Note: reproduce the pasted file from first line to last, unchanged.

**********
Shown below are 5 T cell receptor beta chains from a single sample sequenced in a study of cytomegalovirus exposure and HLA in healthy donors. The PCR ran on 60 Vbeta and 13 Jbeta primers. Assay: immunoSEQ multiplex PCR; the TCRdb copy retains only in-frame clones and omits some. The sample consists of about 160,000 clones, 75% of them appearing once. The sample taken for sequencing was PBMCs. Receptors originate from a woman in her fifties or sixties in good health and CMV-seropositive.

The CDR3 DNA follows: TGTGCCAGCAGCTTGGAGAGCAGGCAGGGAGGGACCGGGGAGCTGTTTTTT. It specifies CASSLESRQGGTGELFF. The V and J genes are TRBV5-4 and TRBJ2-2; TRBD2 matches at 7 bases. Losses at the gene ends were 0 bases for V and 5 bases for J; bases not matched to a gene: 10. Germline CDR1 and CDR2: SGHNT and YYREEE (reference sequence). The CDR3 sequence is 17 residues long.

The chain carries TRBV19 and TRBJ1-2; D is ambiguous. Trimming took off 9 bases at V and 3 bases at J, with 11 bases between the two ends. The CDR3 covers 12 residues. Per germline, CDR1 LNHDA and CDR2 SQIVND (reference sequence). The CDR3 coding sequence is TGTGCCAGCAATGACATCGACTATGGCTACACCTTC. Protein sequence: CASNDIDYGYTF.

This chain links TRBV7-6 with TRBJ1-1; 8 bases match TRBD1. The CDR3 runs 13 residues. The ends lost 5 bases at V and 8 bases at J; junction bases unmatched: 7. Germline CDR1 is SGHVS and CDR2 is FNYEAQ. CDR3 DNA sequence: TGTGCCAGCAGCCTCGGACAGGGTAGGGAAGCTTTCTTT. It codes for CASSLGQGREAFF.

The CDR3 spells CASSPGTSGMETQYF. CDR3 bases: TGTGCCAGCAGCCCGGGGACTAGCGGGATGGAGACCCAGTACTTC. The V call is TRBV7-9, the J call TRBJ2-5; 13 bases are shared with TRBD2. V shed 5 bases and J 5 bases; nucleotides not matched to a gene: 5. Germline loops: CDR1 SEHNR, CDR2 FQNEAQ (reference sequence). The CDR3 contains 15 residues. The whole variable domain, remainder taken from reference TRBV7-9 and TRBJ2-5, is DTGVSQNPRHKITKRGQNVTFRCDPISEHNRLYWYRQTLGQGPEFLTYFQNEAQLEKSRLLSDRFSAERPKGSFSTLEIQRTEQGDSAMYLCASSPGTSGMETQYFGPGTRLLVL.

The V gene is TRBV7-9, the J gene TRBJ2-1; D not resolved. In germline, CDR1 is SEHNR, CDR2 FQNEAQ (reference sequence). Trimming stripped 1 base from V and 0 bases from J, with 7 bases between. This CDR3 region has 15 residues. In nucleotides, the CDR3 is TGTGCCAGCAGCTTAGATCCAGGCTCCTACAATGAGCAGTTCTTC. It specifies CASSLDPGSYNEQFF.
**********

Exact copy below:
Shown below are 5 T cell receptor beta chains from a single sample sequenced in a study of cytomegalovirus exposure and HLA in healthy donors. The PCR ran on 60 Vbeta and 13 Jbeta primers. Assay: immunoSEQ multiplex PCR; the TCRdb copy retains only in-frame clones and omits some. The sample consists of about 160,000 clones, 75% of them appearing once. The sample taken for sequencing was PBMCs. Receptors originate from a woman in her fifties or sixties in good health and CMV-seropositive.

The CDR3 DNA follows: TGTGCCAGCAGCTTGGAGAGCAGGCAGGGAGGGACCGGGGAGCTGTTTTTT. It specifies CASSLESRQGGTGELFF. The V and J genes are TRBV5-4 and TRBJ2-2; TRBD2 matches at 7 bases. Losses at the gene ends were 0 bases for V and 5 bases for J; bases not matched to a gene: 10. Germline CDR1 and CDR2: SGHNT and YYREEE (reference sequence). The CDR3 sequence is 17 residues long.

The chain carries TRBV19 and TRBJ1-2; D is ambiguous. Trimming took off 9 bases at V and 3 bases at J, with 11 bases between the two ends. The CDR3 covers 12 residues. Per germline, CDR1 LNHDA and CDR2 SQIVND (reference sequence). The CDR3 coding sequence is TGTGCCAGCAATGACATCGACTATGGCTACACCTTC. Protein sequence: CASNDIDYGYTF.

This chain links TRBV7-6 with TRBJ1-1; 8 bases match TRBD1. The CDR3 runs 13 residues. The ends lost 5 bases at V and 8 bases at J; junction bases unmatched: 7. Germline CDR1 is SGHVS and CDR2 is FNYEAQ. CDR3 DNA sequence: TGTGCCAGCAGCCTCGGACAGGGTAGGGAAGCTTTCTTT. It codes for CASSLGQGREAFF.

The CDR3 spells CASSPGTSGMETQYF. CDR3 bases: TGTGCCAGCAGCCCGGGGACTAGCGGGATGGAGACCCAGTACTTC. The V call is TRBV7-9, the J call TRBJ2-5; 13 bases are shared with TRBD2. V shed 5 bases and J 5 bases; nucleotides not matched to a gene: 5. Germline loops: CDR1 SEHNR, CDR2 FQNEAQ (reference sequence). The CDR3 contains 15 residues. The whole variable domain, remainder taken from reference TRBV7-9 and TRBJ2-5, is DTGVSQNPRHKITKRGQNVTFRCDPISEHNRLYWYRQTLGQGPEFLTYFQNEAQLEKSRLLSDRFSAERPKGSFSTLEIQRTEQGDSAMYLCASSPGTSGMETQYFGPGTRLLVL.

The V gene is TRBV7-9, the J gene TRBJ2-1; D not resolved. In germline, CDR1 is SEHNR, CDR2 FQNEAQ (reference sequence). Trimming stripped 1 base from V and 0 bases from J, with 7 bases between. This CDR3 region has 15 residues. In nucleotides, the CDR3 is TGTGCCAGCAGCTTAGATCCAGGCTCCTACAATGAGCAGTTCTTC. It specifies CASSLDPGSYNEQFF.